Top Gene Interactions
- Metabolism: Hepatic (mostly via CYP2C19). Half Life: 53 to 118 hours (mean 79 hours)
- Uses/Sources: For the treatment of all types of seizures except absence seizures.
- Health Effects: They cause slurred speech, disorientation and "drunken" behavior. They are physically and psychologically addictive. May cause a potentially dangerous rash that may develop into Stevens Johnson syndrome, an extremely rare but potentially fatal skin disease.
- Symptoms: CNS and respiratory depression which may progress to Cheyne-Stokes respiration, areflexia, constriction of the pupils to a slight degree (though in severe poisoning they may wshow paralytic dilation), oliguria, tachycardia, hypotension, lowered body temperature, and coma. Typical shock syndrome (apnea, circulatory collapse, respiratory arrest, and death) may occur.
- Treatment: Treatment of overdosage is mainly supportive and consists of maintaining an adequate airway with assisted respiration and oxygen administration as necessary, as well as monitoring of vital signs and fluid balance. If the patient is conscious and has not lost the gag reflex, emesis may be induced with ipecac. Care should be taken to prevent pulmonary aspiration of vomitus. After completion of vomiting, 30 grams activated charcoal in a glass of water may be administered. If emesis is contraindicated, gastric lavage may be performed with a cuffed endotracheal tube in place with the patient in the face down position. Activated charcoal may be left in the emptied stomach and a saline cathartic administered. Fluid therapy and other standard treatment for shock should be performed if needed. If renal function is normal, forced diuresis may aid in the elimination of the barbiturate. Alkalinization of the urine increases renal excretion of some barbiturates, especially phenobarbital, also aprobarbital, and mephobarbital (which is metabolized to phenobarbital). Although not recommended as a routine procedure, hemodialysis may be used in severe barbiturate intoxications or if the patient is anuric or in shock. Patient should be rolled from side to side every 30 minutes, and antibiotics should be given if pneumonia is suspected. Appropriate nursing care to prevent hypostatic pneumonia, decubiti, aspiration and other complications of patients with altered states of consciousness should also be performed. (L1712)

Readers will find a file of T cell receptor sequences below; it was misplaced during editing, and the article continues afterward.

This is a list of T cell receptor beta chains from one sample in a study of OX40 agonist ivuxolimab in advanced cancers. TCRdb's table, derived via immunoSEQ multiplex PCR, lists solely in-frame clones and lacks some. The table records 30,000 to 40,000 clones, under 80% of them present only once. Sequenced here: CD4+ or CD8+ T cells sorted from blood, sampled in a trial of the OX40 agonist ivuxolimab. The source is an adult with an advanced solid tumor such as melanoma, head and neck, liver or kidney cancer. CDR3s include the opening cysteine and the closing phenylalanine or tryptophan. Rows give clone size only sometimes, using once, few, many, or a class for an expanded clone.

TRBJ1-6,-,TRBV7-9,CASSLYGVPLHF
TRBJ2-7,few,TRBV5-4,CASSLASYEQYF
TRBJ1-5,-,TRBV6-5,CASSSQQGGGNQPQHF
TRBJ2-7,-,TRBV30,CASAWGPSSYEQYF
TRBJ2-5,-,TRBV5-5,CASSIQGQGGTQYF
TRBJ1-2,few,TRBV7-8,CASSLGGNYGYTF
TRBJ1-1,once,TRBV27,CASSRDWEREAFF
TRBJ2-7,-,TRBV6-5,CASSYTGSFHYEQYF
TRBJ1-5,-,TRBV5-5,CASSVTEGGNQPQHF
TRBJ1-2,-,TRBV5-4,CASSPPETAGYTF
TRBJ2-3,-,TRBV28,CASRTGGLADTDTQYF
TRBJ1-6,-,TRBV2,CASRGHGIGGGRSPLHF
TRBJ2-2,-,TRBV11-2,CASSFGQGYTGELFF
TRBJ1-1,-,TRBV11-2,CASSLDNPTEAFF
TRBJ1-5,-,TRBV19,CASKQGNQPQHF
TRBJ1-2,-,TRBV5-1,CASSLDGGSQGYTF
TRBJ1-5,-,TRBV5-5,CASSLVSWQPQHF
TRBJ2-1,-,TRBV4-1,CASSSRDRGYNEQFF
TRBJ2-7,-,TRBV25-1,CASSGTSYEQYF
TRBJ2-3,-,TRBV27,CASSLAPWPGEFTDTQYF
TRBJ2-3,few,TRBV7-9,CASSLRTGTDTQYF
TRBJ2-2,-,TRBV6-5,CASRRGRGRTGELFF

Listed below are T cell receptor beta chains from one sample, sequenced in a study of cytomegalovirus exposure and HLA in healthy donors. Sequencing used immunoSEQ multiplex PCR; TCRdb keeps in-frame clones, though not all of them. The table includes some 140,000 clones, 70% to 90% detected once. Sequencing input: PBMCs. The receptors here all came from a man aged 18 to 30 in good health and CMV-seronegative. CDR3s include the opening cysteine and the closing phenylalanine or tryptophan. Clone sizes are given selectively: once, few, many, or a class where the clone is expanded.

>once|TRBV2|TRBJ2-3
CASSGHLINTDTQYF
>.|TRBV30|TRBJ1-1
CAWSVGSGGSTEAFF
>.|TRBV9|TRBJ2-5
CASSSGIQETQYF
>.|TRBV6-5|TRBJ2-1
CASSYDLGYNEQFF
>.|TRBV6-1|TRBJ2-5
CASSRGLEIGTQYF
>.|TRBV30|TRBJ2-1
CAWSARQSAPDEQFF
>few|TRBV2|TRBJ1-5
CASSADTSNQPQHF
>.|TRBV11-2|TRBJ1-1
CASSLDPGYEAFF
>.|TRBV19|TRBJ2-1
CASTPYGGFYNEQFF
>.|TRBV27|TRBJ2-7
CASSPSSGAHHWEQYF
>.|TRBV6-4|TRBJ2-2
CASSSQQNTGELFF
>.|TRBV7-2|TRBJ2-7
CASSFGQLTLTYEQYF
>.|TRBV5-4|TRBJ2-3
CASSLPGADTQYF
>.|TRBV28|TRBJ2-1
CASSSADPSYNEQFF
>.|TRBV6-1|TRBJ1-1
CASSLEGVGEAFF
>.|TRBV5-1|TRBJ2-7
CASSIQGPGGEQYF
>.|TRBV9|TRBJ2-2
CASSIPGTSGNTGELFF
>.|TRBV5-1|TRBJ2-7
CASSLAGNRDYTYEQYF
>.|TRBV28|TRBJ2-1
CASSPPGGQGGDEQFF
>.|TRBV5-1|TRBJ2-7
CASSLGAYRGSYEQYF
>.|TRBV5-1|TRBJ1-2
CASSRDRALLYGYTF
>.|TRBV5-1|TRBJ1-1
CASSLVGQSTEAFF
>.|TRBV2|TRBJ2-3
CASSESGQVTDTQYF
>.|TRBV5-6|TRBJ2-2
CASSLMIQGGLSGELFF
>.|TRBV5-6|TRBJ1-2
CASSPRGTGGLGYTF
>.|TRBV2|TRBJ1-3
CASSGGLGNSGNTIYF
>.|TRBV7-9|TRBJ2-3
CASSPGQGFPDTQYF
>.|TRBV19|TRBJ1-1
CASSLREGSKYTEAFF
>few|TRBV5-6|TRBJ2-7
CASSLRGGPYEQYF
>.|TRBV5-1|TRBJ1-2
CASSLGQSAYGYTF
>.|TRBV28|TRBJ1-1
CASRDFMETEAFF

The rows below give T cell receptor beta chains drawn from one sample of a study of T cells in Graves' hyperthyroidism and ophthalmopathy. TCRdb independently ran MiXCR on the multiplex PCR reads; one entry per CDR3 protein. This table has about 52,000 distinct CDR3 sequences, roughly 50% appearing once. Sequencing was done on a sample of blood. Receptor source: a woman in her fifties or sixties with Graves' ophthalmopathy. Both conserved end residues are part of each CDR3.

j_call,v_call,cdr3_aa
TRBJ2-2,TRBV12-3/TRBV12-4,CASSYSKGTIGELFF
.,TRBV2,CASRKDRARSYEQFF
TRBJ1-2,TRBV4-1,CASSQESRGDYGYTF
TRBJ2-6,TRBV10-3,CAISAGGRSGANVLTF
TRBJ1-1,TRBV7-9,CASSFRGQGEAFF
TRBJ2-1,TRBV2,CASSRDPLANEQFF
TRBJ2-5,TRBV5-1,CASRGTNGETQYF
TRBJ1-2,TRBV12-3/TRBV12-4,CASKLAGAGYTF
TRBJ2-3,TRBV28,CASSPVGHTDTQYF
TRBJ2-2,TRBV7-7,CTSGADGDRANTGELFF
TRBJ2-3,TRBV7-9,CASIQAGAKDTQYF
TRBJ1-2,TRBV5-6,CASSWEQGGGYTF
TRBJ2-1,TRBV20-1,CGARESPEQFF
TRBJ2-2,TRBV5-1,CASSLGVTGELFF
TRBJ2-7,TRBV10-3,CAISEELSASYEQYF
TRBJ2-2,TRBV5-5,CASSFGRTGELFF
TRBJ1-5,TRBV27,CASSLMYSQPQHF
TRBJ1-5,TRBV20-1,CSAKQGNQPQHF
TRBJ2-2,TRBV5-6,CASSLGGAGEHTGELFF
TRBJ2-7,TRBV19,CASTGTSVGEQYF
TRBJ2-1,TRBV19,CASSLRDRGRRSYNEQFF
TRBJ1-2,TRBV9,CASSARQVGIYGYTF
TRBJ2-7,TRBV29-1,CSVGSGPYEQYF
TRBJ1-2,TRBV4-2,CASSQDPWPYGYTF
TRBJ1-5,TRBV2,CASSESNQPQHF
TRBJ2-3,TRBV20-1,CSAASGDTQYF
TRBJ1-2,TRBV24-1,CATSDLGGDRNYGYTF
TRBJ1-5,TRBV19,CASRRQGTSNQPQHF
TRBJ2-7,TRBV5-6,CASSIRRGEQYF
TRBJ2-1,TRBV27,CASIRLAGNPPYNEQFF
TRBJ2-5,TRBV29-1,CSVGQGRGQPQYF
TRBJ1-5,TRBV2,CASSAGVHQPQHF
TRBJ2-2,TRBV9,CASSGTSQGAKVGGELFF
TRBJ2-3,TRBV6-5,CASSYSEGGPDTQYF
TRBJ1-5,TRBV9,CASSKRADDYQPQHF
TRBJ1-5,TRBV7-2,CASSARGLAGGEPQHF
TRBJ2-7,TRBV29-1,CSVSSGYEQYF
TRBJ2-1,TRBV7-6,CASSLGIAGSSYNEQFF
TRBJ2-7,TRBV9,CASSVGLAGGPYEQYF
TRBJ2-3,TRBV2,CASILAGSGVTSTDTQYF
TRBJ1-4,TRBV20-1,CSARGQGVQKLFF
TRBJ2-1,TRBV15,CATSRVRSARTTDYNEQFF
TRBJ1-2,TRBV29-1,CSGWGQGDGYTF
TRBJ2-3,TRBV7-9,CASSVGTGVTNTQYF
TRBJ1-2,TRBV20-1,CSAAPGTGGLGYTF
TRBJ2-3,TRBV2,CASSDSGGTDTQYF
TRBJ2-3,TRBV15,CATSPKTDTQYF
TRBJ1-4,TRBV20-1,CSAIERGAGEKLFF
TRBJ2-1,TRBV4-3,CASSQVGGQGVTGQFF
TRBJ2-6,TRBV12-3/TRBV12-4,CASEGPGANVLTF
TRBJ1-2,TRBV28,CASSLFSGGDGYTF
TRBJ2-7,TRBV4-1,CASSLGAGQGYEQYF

- Route of Exposure: Absorbed in varying degrees following oral, rectal or parenteral administration. The salts are more rapidly absorbed than are the acids. The rate of absorption is increased if the sodium salt is ingested as a dilute solution or taken on an empty stomach.
Mechanism of Action
|Target Name||Mechanism of Action||References|
Potassium voltage-gated channel subfamily H member 2
Sodium channel protein type 3 subunit alpha
Neuronal acetylcholine receptor subunit alpha-4
Neuronal acetylcholine receptor subunit alpha-7
Glutamate receptor 2
Glutamate receptor ionotropic, kainate 2
Nuclear receptor subfamily 1 group I member 2
|Gamma-aminobutyric acid receptor subunit alpha-1||Phenobarbital acts on GABAA receptors, increasing synaptic inhibition. This has the effect of elevating seizure threshold and reducing the spread of seizure activity from a seizure focus. Phenobarbital may also inhibit calcium channels, resulting in a decrease in excitatory transmitter release. The sedative-hypnotic effects of phenobarbital are likely the result of its effect on the polysynaptic midbrain reticular formation, which controls CNS arousal.||